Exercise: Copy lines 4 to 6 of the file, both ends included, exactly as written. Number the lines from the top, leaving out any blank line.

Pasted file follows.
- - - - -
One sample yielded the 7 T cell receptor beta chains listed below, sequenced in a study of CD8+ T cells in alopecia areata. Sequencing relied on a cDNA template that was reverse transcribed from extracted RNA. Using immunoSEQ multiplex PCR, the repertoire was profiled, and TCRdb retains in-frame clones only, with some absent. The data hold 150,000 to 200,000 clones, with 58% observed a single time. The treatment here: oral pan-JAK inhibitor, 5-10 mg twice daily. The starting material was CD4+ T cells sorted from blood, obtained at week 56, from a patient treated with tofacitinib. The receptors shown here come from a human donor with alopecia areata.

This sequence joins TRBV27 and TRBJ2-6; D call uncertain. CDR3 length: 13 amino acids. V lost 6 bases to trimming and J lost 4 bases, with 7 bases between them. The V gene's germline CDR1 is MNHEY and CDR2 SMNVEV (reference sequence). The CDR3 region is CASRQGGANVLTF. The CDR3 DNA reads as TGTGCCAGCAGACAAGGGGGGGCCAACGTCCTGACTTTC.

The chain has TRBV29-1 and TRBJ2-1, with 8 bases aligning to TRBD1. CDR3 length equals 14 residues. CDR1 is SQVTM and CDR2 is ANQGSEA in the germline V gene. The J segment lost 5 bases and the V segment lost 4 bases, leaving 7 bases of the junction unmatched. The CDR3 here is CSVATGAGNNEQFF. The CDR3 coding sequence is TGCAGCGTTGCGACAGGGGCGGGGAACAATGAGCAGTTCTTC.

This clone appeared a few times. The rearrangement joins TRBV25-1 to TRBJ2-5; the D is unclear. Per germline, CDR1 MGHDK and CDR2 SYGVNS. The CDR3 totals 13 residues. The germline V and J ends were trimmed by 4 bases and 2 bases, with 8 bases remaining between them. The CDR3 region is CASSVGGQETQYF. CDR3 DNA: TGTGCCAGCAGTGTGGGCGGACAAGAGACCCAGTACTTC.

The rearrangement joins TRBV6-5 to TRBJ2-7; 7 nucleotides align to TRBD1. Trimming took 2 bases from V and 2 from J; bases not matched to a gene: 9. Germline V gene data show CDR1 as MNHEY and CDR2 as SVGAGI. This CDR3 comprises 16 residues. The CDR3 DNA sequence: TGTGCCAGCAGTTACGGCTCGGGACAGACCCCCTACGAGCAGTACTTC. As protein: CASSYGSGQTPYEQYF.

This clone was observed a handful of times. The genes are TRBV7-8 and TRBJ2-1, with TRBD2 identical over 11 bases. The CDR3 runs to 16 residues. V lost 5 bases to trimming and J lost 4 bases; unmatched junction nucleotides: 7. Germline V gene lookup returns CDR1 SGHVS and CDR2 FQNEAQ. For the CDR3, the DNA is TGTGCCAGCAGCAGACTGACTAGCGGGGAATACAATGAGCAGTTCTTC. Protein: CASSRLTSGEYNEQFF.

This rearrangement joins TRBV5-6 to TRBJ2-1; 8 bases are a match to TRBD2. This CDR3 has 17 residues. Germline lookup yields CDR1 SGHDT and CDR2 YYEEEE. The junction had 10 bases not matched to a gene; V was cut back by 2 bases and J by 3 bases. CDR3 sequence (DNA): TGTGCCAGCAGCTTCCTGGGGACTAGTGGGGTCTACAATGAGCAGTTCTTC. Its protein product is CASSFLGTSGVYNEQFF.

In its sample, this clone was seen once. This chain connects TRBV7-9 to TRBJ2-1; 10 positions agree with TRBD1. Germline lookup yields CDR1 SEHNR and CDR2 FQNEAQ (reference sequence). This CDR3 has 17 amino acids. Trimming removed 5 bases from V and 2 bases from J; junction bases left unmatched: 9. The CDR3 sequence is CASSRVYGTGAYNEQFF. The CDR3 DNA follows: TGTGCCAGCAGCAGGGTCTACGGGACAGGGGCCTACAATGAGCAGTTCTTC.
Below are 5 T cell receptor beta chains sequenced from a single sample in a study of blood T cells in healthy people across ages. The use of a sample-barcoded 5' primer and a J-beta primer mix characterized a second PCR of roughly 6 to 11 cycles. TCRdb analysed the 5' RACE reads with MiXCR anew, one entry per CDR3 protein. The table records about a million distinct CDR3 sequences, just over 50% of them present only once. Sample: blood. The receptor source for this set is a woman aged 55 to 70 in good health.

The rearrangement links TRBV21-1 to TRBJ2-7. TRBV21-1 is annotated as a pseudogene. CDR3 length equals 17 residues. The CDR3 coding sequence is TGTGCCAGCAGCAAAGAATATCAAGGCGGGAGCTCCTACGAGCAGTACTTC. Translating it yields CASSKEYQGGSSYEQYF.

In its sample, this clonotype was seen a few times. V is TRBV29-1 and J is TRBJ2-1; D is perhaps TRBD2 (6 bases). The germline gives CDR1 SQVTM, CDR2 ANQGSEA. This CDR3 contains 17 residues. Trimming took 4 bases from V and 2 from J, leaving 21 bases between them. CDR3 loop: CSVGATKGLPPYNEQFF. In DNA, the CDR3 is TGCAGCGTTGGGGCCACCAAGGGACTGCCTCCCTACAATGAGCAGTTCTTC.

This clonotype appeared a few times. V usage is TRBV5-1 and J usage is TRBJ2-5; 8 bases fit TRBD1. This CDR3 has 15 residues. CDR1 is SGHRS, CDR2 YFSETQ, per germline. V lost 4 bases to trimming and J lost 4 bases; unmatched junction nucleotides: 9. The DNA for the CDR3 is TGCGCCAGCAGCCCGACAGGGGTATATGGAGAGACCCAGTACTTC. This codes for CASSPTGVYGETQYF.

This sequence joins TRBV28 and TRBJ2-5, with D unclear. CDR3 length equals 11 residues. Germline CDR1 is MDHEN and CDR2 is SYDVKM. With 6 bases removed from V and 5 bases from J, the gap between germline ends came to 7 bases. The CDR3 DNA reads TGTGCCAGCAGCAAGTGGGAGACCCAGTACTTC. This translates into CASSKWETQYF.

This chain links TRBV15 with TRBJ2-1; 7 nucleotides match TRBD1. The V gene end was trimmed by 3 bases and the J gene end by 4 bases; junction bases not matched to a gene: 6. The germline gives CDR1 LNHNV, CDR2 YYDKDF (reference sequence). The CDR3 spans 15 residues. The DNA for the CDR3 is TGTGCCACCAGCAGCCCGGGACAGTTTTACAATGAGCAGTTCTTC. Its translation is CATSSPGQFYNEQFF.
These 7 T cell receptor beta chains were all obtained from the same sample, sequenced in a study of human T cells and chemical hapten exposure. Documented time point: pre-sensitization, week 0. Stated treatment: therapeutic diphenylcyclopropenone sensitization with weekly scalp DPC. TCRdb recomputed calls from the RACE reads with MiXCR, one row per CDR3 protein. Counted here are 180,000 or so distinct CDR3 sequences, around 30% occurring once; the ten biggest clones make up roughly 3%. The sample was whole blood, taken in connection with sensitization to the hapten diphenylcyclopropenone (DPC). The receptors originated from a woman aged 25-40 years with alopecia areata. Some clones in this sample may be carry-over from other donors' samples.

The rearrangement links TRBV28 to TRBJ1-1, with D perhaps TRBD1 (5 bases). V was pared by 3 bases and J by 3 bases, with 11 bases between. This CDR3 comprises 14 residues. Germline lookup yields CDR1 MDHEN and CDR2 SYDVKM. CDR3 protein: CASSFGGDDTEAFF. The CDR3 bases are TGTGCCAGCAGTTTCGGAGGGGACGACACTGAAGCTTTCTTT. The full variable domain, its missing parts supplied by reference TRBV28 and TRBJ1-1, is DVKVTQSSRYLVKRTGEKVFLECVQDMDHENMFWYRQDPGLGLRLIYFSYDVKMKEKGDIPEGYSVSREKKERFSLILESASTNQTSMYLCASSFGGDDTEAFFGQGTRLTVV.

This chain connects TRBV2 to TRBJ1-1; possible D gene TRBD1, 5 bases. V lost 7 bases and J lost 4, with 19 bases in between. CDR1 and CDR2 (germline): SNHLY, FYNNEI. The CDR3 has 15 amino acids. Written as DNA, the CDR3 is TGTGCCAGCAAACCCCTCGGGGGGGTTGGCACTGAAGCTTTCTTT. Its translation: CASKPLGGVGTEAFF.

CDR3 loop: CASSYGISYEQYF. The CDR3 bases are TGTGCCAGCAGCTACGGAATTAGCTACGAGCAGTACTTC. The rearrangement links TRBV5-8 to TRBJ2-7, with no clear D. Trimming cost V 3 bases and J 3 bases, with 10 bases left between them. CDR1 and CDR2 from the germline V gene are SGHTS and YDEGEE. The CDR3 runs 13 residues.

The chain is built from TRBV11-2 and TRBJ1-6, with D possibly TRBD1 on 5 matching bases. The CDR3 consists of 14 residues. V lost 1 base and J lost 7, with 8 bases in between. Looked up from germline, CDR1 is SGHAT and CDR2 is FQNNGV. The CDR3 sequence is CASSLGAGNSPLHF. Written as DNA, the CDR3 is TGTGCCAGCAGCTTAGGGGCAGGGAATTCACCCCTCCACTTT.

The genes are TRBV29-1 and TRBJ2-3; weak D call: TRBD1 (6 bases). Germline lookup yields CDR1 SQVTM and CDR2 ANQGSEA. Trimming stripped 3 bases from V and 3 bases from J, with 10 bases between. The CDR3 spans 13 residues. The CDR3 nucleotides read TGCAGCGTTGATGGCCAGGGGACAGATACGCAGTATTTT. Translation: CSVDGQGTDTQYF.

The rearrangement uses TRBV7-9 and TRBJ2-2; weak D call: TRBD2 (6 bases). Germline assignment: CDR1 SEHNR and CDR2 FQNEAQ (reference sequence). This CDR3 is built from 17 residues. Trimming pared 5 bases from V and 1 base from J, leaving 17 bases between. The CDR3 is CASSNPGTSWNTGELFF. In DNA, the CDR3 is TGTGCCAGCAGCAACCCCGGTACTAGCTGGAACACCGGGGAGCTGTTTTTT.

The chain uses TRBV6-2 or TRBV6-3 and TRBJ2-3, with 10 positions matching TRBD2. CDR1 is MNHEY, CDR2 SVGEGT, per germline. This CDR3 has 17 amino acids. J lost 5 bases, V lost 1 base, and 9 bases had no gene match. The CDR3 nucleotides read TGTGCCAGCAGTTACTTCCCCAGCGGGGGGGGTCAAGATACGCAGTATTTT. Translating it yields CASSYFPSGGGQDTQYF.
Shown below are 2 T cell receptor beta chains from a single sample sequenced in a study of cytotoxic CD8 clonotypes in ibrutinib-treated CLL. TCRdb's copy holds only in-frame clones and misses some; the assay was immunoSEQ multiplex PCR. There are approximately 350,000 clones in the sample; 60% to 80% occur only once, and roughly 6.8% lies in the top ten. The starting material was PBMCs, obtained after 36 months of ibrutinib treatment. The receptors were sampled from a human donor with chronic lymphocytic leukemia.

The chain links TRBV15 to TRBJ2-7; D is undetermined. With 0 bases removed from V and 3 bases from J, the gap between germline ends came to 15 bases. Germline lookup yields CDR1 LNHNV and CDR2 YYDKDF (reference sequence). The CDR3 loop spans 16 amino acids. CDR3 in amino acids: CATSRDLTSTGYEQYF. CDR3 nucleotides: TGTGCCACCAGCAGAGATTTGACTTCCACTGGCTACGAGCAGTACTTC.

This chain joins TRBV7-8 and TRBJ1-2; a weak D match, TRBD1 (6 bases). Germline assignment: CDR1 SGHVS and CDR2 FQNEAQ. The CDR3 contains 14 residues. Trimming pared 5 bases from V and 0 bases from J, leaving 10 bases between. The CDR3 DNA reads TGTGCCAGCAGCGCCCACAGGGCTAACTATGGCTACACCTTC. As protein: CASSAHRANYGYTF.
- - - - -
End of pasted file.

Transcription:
This clone appeared a few times. The rearrangement joins TRBV25-1 to TRBJ2-5; the D is unclear. Per germline, CDR1 MGHDK and CDR2 SYGVNS. The CDR3 totals 13 residues. The germline V and J ends were trimmed by 4 bases and 2 bases, with 8 bases remaining between them. The CDR3 region is CASSVGGQETQYF. CDR3 DNA: TGTGCCAGCAGTGTGGGCGGACAAGAGACCCAGTACTTC.

The rearrangement joins TRBV6-5 to TRBJ2-7; 7 nucleotides align to TRBD1. Trimming took 2 bases from V and 2 from J; bases not matched to a gene: 9. Germline V gene data show CDR1 as MNHEY and CDR2 as SVGAGI. This CDR3 comprises 16 residues. The CDR3 DNA sequence: TGTGCCAGCAGTTACGGCTCGGGACAGACCCCCTACGAGCAGTACTTC. As protein: CASSYGSGQTPYEQYF.

This clone was observed a handful of times. The genes are TRBV7-8 and TRBJ2-1, with TRBD2 identical over 11 bases. The CDR3 runs to 16 residues. V lost 5 bases to trimming and J lost 4 bases; unmatched junction nucleotides: 7. Germline V gene lookup returns CDR1 SGHVS and CDR2 FQNEAQ. For the CDR3, the DNA is TGTGCCAGCAGCAGACTGACTAGCGGGGAATACAATGAGCAGTTCTTC. Protein: CASSRLTSGEYNEQFF.